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Extinction

One of the most amazing things about Earth is the record of past events we find in the rocky layers of Earth's crust. As scientists study this record, global patterns emerge, and we see that at least five times in Earth's history there were major periods of extinction. During these periods large numbers of species simply disappeared from the geological record to be replaced by other, newer species. Glacial cooling, oxygen reduction, ocean level reduction, meteorite impacts, volcanic eruptions, and major changes in the shapes of continents are blamed for most of these mass-extinctions.

 

 

Evidence for past mass-extinctions comes almost entirely from the fossil record. It is a great challenge for scientists to interpret the fossil record and be certain that their interpretations are correct. The events mentioned above represent the best explanations scientists have up to this point. You may wonder why it is important for people to know about things that happened so far in the past. One reason is that biologists are studying and documenting the extinction of many species happening today. It may be possible to add humans to the list of agents that might cause mass-extinctions, but scientists are not certain how much damage humans are doing. Comparing events from the fossil record to things we can see today may help us understand the role humans have in the biosphere. For humans to interact with the biosphere requires that we develop this type of understanding.

Some scientists believe that Earth can take care of itself and, if humans misbehave, we will simply be wiped out and replaced by other species. Other scientists and activists believe that humans are causing the extinction of so many species that we are damaging the biosphere beyond repair. If you think about it, these points of view may lead to the same conclusion.

Major extinctions today are caused by human activities such as habitat destruction, introduction of non-native species, over-harvesting and pollution. Scientists agree that we need to study these human activities and learn to manage them. It is also true that some extinctions are caused by natural events that have nothing to do with human activities.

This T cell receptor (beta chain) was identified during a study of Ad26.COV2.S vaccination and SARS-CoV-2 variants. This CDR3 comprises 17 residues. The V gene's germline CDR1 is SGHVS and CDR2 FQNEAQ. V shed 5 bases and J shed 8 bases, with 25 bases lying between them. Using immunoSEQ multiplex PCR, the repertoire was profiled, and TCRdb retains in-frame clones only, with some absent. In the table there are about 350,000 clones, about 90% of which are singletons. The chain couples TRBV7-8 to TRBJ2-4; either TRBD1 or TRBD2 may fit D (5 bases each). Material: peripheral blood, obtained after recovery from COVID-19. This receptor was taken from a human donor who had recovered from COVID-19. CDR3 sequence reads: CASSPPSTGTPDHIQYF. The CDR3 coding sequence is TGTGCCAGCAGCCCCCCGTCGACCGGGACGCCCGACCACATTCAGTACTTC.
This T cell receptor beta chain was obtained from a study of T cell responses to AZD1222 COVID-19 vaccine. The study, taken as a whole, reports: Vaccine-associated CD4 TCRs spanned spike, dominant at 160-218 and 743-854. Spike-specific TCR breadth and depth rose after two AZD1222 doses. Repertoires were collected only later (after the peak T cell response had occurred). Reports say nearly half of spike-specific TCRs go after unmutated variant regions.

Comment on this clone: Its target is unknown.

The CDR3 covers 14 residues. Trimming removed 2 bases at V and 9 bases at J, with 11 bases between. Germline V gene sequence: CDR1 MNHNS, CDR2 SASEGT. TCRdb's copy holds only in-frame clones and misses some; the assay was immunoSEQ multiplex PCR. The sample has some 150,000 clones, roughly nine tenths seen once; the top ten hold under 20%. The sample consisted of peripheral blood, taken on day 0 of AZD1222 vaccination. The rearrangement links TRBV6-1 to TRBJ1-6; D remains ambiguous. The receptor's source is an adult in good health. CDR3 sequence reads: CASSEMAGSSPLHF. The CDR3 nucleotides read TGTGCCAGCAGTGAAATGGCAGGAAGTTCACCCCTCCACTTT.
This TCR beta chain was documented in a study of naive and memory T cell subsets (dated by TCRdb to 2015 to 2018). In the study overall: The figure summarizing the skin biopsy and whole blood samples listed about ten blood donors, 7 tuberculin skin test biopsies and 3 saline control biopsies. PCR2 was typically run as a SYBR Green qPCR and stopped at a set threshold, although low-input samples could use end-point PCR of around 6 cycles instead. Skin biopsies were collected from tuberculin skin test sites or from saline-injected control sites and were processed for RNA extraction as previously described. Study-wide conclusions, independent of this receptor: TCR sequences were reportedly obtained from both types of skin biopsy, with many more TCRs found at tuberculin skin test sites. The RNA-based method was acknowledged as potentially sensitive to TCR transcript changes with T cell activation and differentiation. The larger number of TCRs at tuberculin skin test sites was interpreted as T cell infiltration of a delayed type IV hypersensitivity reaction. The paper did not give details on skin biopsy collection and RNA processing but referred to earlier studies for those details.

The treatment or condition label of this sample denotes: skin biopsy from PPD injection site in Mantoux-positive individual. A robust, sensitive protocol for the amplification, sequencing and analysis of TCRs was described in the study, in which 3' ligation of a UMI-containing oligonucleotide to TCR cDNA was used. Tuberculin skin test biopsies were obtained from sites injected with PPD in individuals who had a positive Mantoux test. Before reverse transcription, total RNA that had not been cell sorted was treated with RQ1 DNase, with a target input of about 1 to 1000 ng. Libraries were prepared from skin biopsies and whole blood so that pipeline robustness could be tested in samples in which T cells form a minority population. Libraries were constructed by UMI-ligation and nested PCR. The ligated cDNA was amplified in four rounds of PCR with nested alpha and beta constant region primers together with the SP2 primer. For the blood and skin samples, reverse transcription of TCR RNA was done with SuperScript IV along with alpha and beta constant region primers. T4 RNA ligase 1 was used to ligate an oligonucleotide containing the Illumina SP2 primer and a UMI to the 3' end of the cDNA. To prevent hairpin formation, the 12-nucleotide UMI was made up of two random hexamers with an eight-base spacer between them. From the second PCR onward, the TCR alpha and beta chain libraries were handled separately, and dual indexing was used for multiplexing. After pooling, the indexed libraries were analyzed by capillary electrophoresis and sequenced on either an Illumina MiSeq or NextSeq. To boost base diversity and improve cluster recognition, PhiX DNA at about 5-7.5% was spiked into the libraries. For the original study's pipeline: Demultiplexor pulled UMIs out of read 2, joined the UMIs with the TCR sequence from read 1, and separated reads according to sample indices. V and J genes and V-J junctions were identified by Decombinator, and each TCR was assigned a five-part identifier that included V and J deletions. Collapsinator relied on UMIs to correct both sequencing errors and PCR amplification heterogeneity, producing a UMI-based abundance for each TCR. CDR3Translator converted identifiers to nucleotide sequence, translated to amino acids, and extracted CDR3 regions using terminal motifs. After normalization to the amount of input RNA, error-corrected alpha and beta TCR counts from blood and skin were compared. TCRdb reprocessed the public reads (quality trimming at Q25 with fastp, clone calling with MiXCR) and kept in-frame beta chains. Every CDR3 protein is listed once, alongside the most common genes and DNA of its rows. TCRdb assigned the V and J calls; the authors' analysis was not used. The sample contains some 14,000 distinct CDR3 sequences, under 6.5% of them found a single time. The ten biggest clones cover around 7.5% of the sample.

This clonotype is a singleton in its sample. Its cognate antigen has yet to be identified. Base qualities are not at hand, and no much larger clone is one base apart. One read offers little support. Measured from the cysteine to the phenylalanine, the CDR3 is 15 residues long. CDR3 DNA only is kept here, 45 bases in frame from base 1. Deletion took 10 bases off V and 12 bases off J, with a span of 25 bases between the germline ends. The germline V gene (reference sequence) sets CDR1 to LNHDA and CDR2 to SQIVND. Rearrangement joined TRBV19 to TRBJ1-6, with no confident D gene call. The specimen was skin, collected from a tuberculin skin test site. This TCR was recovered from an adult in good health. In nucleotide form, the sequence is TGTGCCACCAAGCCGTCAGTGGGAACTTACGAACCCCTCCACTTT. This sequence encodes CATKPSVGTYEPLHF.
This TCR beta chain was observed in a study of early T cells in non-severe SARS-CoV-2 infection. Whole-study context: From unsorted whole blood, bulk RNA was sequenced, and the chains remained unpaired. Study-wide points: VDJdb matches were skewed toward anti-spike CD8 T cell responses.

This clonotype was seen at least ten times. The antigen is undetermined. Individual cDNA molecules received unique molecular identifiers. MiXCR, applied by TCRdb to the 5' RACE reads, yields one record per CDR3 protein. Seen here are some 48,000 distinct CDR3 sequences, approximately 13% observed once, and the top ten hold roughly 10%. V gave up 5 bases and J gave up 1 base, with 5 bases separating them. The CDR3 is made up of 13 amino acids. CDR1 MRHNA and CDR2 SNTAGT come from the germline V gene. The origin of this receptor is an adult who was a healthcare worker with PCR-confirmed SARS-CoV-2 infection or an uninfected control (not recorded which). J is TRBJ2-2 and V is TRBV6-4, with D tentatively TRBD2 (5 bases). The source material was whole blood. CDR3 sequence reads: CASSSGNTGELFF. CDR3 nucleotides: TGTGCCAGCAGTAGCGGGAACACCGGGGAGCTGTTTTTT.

Extinction Project:

  1. Gather information about the evidence for an ancient mass extinction.
    • Internet search (use "mass extinction")
    • Textbooks
    • Library
    Gather information about the evidence for a current extinction.
    • Internet search (use "current extinction")
    • Textbooks
    • Library
  2. Prepare a report comparing the reasons for ancient and current extinctions. Your report may be any of the following:
    • Written essay
    • Multimedia Presentation
    • Video Newscast
    • Magazine article
  3. Share your presentation with your teacher, a parent or guardian, friends, and/or classmates.
 
Resources:

U.S. Fish and Wildlife Services Threatened and Endangered Animals and Plants

U.S. Fish and Wildlife Services – The Endangered Species Act of 1973

 
Review science lab safety rules here.

Get the plug-ins: Get Adobe Acrobat Reader and Get Quicktime Player. (The QuickTime plug-in is needed to play sounds and movies correctly.)

Want to share photos of you or your friends doing this activity? Send it in an e-mail with the following information:

  1. The title of the activity
  2. The URL (Internet address)
  3. Your name.

Remember that no pictures can be used that show student faces or student names on it. 

Teachers should view the Teacher Site Map to relate Sci-ber text and the USOE Earth Systems Science core.

 


Updated October 24, 2008 by: Glen Westbroek

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